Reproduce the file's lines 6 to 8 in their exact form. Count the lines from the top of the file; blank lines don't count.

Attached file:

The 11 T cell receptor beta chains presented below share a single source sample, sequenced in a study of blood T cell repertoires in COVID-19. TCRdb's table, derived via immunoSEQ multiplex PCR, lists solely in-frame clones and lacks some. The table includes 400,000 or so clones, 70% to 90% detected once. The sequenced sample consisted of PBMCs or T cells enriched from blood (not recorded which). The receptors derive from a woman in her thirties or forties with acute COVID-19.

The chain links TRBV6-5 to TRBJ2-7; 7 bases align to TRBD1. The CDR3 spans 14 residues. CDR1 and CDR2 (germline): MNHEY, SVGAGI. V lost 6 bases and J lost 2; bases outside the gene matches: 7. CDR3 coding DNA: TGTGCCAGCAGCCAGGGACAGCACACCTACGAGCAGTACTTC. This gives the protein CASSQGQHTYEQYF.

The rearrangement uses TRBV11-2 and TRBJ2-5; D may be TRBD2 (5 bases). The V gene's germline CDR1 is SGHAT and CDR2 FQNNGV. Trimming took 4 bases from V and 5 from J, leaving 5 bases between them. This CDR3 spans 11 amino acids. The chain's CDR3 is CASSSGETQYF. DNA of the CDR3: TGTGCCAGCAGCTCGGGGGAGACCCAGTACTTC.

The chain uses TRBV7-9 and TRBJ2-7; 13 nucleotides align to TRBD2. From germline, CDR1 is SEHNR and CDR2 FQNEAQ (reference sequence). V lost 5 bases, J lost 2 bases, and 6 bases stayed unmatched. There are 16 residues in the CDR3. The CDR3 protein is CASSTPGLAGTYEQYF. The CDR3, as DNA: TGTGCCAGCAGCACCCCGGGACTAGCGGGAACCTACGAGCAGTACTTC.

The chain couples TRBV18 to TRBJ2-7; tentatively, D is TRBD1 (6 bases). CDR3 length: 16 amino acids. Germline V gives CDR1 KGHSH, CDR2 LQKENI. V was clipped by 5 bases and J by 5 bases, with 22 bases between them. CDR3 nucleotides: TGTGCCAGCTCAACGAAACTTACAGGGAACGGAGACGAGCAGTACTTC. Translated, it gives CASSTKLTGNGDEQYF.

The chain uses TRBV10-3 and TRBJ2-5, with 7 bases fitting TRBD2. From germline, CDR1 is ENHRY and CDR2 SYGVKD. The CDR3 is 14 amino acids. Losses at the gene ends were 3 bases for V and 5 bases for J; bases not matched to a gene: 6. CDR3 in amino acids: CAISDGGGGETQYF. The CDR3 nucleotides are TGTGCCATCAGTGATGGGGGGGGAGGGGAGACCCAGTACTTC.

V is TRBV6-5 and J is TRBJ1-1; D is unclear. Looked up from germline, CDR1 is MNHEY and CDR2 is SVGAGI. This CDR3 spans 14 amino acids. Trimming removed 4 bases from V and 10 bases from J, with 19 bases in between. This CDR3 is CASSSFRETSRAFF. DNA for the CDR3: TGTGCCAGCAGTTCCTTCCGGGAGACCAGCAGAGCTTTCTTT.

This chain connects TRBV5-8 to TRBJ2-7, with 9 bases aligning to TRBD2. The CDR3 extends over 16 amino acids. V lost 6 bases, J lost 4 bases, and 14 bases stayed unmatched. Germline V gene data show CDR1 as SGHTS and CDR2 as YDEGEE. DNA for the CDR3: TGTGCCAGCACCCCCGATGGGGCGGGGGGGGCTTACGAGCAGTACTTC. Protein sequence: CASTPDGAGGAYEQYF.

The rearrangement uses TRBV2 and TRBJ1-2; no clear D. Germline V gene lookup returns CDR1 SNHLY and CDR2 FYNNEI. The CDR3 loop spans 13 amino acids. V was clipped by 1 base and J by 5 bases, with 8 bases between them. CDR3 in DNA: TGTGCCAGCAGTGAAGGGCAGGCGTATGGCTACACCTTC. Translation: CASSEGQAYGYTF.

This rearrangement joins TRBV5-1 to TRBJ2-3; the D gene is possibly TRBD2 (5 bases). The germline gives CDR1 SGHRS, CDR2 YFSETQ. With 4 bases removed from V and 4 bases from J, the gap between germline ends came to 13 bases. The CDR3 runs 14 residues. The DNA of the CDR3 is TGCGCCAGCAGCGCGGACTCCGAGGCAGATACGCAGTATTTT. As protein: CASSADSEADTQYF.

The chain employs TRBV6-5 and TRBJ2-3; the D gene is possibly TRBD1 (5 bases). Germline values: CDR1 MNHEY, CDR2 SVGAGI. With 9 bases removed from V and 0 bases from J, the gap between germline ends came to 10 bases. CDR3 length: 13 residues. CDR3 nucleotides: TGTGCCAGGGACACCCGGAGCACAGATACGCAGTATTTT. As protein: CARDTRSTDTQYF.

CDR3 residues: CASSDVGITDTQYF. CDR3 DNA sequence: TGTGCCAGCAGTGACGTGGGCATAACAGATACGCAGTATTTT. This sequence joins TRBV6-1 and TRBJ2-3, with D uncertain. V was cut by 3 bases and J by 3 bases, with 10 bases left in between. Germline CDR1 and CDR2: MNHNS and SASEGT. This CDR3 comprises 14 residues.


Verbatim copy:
The chain uses TRBV10-3 and TRBJ2-5, with 7 bases fitting TRBD2. From germline, CDR1 is ENHRY and CDR2 SYGVKD. The CDR3 is 14 amino acids. Losses at the gene ends were 3 bases for V and 5 bases for J; bases not matched to a gene: 6. CDR3 in amino acids: CAISDGGGGETQYF. The CDR3 nucleotides are TGTGCCATCAGTGATGGGGGGGGAGGGGAGACCCAGTACTTC.

V is TRBV6-5 and J is TRBJ1-1; D is unclear. Looked up from germline, CDR1 is MNHEY and CDR2 is SVGAGI. This CDR3 spans 14 amino acids. Trimming removed 4 bases from V and 10 bases from J, with 19 bases in between. This CDR3 is CASSSFRETSRAFF. DNA for the CDR3: TGTGCCAGCAGTTCCTTCCGGGAGACCAGCAGAGCTTTCTTT.

This chain connects TRBV5-8 to TRBJ2-7, with 9 bases aligning to TRBD2. The CDR3 extends over 16 amino acids. V lost 6 bases, J lost 4 bases, and 14 bases stayed unmatched. Germline V gene data show CDR1 as SGHTS and CDR2 as YDEGEE. DNA for the CDR3: TGTGCCAGCACCCCCGATGGGGCGGGGGGGGCTTACGAGCAGTACTTC. Protein sequence: CASTPDGAGGAYEQYF.